The government has tabled to Parliament amendments to the law governing the National Social Security Fund (NSSF), seeking, among others, to compel all workers in the formal sector to make contributions to the fund.
The National Social Security Fund (Amendment) Bill, 2019, also seeks to exempt the workers’ contributions to NSSF from taxation, but instead tax the member’s retirement benefits.
The Bill was tabled yesterday, by state minister for youth affairs Florence Nakiwala Kiyingi. The Bill’s provisions were approved early this year by Cabinet.
“Every employer, irrespective of the number of employees, shall register with the fund (NSSF) as a contributing employer and shall make regular contributions for his or her employees in accordance with this Act and regulations made under this Act,” the Bill states.
The new amendment implies that even an employer with less than five workers on their farms, shop, workshops or house helps, will have to register and pay NSSF contributions for their employees.
Currently, only workers in a company that employs five or more people are eligible to contribute to their retirement. Under the Bill, the “employer” includes the Government, company, partnership, trustee, any registered business, the governing body of an unincorporated association or a manager or a subcontractor who provides employees for the principal contractor.
But it is unclear whether the Government’s civil servants will equally contribute to the NSSF.
The current NSSF Act, according to the Government, contradicts the National Objectives of Directive Principles of State Policy, under the Constitution and the International Labour Organisation Convention 102 on social security and the Social Security Policy 2015, which all call for social security coverage of all persons, regardless of the number of their employees.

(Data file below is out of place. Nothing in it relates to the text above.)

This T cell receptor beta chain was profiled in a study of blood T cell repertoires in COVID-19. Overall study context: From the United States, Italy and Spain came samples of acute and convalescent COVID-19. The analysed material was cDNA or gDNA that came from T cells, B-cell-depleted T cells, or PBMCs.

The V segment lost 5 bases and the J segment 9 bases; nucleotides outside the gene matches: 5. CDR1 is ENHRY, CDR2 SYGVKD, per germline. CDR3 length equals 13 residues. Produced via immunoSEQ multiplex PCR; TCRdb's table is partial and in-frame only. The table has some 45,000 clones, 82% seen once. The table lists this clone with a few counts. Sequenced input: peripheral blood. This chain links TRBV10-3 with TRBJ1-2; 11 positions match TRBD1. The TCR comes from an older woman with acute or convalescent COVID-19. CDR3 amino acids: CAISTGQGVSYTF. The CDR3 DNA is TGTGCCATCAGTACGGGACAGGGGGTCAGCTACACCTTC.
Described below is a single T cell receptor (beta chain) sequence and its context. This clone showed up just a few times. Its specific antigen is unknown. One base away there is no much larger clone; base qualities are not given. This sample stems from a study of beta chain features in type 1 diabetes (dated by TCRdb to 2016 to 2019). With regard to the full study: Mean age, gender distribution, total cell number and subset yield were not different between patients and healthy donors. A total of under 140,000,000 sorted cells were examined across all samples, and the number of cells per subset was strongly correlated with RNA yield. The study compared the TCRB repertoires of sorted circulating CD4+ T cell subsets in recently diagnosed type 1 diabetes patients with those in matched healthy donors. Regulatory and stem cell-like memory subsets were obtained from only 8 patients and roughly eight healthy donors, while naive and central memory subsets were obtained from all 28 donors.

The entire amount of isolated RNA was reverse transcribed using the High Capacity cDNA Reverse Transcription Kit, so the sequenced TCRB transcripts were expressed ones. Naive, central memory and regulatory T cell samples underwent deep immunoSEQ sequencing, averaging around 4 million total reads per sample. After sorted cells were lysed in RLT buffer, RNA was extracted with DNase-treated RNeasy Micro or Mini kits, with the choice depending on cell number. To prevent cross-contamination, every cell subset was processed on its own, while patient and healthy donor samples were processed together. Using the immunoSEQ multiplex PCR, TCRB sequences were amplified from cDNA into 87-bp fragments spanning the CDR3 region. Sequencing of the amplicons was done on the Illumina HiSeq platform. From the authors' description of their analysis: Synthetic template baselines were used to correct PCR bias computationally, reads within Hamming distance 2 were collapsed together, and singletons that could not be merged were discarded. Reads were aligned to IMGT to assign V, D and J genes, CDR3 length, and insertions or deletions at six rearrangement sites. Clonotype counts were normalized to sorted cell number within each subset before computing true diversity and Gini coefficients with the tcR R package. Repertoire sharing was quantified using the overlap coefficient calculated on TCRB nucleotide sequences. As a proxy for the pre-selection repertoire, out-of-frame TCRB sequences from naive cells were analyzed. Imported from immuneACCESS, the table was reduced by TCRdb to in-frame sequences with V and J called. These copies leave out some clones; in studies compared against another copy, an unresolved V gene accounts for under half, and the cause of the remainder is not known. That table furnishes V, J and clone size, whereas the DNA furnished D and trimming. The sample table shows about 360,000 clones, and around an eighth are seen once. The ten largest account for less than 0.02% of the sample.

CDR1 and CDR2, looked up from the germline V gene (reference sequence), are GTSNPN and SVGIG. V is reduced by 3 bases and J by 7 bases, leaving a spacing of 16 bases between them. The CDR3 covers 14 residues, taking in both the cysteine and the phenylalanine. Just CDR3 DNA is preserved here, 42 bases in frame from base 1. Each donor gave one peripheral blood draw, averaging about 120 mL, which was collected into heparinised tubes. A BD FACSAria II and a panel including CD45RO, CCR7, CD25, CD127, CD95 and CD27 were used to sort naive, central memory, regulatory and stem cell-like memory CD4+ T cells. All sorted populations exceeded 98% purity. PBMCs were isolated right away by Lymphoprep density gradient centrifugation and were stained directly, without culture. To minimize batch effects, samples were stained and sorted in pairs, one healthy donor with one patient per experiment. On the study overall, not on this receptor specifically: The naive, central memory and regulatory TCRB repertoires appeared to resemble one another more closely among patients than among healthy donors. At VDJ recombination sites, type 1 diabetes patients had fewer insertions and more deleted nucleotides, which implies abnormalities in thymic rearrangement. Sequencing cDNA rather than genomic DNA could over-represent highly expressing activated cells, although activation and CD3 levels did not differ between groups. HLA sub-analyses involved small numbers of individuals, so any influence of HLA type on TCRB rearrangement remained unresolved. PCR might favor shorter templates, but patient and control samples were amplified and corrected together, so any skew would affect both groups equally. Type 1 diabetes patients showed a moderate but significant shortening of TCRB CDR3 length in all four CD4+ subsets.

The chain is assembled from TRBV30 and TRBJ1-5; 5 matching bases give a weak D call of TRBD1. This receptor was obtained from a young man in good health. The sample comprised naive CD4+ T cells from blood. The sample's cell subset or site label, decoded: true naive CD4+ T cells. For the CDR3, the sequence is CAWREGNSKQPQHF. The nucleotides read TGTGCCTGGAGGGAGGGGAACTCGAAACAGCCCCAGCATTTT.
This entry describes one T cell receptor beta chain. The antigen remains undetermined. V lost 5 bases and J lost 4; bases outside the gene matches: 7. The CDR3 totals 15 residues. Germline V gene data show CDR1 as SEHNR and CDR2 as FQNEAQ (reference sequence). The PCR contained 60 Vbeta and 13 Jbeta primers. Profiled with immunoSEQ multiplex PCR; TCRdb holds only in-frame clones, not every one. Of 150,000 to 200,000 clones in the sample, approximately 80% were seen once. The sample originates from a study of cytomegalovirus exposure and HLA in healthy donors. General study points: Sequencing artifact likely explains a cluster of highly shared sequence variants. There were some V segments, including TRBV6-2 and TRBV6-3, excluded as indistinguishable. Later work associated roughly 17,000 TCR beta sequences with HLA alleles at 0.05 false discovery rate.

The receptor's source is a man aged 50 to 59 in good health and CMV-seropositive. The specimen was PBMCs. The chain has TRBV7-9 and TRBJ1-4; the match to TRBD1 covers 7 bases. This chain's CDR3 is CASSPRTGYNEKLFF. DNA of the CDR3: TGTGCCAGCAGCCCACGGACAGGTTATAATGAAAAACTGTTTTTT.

The government argues that the existing law that provides for taxation of contributions and scheme income, does not promote the culture of domestic long term savings, which are critical for sustained economic transformation.
Thus, in the Bill, it is provided to exempt the contributions to the NSSF. This means that the NSSF contributions will now have to be taken off from the gross earnings before any tax deductions are made.
The balance of the earnings will then be subjected to tax. The Bill, however, seeks to exempt the retirement benefits of an individual aged 60 years and above. It further exempts the existing members’ savings held by NSSF.
The Bill states: “Notwithstanding the provisions of any other law, all member contributions not exceeding 30% of the income of the member shall be exempt from tax.” “All employer contributions to the fund shall be exempt from tax.”
Key Highlights in the New Bill
- All workers in the formal sector to contribute to the NSSF
- Informal sector workers to make voluntary contributions
- NSSF to get powers to recover from a third party any sum owed by employer defaulting on contributions.
- Midterm access allowed for voluntary contributions
- NSSF to lend to Government
- Member contributions to NSSF not exceeding 30% of income to be tax-exempt
- Employer contributions to the fund shall be tax-exempt
- Investment income of the fund to be exempted from income tax.
- NSSF members’ benefits shall be taxed at the point of payment to the member, except in the case of death/ invalidity.
- All current contributions to the Fund shall be tax-exempt
- Members aged above 60 years shall not pay tax on benefits